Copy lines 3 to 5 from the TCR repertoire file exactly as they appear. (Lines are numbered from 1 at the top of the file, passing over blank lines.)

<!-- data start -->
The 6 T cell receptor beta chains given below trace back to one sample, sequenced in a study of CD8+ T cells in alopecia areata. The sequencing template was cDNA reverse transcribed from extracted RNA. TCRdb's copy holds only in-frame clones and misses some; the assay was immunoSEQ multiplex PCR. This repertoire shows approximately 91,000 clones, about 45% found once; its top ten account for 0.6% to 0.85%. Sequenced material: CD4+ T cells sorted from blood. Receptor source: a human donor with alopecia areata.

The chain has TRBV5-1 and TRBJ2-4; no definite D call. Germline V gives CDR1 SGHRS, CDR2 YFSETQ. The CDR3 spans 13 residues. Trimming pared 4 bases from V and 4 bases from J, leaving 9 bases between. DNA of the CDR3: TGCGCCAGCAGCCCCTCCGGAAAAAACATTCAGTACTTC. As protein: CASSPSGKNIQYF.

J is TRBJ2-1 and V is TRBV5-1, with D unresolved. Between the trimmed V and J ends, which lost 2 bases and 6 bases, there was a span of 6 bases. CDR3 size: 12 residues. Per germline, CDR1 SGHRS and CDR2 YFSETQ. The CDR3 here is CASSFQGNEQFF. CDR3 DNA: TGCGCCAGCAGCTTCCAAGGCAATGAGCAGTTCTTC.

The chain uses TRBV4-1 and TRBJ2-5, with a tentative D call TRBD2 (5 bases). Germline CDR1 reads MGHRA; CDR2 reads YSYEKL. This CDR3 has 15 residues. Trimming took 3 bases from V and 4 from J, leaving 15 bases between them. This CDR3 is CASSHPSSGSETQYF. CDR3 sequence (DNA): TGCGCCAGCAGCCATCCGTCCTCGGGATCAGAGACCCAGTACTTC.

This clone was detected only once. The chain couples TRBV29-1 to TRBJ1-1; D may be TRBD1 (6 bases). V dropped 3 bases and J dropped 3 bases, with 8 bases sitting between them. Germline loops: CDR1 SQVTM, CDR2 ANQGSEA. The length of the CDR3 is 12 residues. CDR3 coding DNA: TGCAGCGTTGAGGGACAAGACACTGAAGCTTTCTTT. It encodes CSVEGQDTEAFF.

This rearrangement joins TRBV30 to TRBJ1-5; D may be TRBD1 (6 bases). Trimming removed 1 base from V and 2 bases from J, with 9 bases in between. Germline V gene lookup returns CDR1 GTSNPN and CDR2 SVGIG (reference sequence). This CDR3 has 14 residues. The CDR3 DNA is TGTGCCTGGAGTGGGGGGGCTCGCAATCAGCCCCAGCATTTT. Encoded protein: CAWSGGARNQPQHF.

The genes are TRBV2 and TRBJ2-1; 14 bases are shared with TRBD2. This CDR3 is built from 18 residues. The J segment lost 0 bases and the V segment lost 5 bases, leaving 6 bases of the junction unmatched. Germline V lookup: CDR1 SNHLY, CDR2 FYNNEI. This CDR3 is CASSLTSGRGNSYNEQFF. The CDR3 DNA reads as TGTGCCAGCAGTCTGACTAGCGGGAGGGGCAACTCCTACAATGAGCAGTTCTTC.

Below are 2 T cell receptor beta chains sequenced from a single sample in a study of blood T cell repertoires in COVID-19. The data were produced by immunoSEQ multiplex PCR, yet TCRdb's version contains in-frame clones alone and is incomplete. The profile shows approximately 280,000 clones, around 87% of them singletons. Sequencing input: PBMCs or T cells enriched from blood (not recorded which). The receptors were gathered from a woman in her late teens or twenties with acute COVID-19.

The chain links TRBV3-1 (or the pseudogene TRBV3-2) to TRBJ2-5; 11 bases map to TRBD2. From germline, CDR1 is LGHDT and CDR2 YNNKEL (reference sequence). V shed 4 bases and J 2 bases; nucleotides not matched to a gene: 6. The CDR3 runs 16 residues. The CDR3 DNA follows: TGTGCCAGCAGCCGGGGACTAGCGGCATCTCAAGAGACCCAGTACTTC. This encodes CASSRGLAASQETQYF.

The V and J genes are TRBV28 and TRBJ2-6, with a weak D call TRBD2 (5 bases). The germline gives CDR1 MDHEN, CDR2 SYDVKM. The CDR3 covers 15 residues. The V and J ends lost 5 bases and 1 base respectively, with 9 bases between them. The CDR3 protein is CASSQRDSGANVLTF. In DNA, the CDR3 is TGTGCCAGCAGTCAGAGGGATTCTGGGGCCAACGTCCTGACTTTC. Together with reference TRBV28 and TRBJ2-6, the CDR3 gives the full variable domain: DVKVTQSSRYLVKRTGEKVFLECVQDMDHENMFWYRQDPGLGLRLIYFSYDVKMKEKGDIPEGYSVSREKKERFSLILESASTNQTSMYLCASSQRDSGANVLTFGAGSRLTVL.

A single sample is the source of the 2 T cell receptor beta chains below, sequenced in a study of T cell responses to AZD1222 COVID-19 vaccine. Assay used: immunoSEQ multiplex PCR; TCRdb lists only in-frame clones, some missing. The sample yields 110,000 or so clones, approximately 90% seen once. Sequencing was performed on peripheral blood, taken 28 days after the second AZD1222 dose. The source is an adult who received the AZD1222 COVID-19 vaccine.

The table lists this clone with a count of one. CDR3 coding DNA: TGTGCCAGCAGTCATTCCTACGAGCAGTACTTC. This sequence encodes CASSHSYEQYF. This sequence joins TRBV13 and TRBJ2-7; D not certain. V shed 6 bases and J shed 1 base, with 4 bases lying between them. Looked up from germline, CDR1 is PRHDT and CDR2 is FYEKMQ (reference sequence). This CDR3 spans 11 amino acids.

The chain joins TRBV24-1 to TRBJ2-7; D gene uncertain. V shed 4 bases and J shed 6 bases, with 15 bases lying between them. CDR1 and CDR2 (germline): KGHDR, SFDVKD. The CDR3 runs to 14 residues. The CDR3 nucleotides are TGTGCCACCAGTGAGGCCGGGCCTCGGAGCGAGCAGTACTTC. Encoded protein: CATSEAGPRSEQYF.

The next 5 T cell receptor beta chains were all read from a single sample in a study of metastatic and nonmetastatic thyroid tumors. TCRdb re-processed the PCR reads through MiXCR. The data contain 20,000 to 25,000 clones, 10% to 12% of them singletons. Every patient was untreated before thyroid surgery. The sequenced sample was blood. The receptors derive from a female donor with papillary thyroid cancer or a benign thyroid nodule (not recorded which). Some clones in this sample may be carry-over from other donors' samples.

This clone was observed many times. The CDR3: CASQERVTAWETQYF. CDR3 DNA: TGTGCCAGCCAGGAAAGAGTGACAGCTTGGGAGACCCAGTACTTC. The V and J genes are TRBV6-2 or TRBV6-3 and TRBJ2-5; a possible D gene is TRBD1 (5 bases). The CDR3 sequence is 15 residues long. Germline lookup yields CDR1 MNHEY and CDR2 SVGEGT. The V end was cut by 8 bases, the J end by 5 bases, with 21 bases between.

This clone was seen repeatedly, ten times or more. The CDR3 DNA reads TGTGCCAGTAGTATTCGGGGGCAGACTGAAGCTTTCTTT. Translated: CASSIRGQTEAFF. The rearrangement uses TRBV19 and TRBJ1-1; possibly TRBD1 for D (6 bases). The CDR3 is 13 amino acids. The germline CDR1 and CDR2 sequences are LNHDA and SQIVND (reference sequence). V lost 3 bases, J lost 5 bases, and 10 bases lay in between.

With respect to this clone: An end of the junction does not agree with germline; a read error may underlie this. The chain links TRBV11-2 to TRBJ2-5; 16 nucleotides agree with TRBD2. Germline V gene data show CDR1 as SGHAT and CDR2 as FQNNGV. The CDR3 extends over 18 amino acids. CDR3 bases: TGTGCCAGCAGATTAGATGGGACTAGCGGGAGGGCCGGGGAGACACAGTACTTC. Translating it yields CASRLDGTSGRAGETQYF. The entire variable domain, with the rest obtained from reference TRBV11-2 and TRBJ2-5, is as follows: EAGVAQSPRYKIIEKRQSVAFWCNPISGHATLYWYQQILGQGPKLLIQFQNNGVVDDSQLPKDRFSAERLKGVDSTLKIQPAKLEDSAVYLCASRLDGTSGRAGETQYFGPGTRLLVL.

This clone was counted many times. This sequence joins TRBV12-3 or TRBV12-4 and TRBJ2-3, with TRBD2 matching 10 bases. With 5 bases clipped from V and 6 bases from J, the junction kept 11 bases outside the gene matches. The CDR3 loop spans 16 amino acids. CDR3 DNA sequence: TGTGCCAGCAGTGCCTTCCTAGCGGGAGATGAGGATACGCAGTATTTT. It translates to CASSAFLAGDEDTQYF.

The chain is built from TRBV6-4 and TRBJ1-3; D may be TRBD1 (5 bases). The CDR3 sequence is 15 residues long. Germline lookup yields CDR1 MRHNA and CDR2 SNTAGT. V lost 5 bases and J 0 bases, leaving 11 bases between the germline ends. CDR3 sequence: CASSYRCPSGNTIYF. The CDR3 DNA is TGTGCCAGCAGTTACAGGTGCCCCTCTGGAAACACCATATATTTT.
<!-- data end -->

J is TRBJ2-1 and V is TRBV5-1, with D unresolved. Between the trimmed V and J ends, which lost 2 bases and 6 bases, there was a span of 6 bases. CDR3 size: 12 residues. Per germline, CDR1 SGHRS and CDR2 YFSETQ. The CDR3 here is CASSFQGNEQFF. CDR3 DNA: TGCGCCAGCAGCTTCCAAGGCAATGAGCAGTTCTTC.

The chain uses TRBV4-1 and TRBJ2-5, with a tentative D call TRBD2 (5 bases). Germline CDR1 reads MGHRA; CDR2 reads YSYEKL. This CDR3 has 15 residues. Trimming took 3 bases from V and 4 from J, leaving 15 bases between them. This CDR3 is CASSHPSSGSETQYF. CDR3 sequence (DNA): TGCGCCAGCAGCCATCCGTCCTCGGGATCAGAGACCCAGTACTTC.

This clone was detected only once. The chain couples TRBV29-1 to TRBJ1-1; D may be TRBD1 (6 bases). V dropped 3 bases and J dropped 3 bases, with 8 bases sitting between them. Germline loops: CDR1 SQVTM, CDR2 ANQGSEA. The length of the CDR3 is 12 residues. CDR3 coding DNA: TGCAGCGTTGAGGGACAAGACACTGAAGCTTTCTTT. It encodes CSVEGQDTEAFF.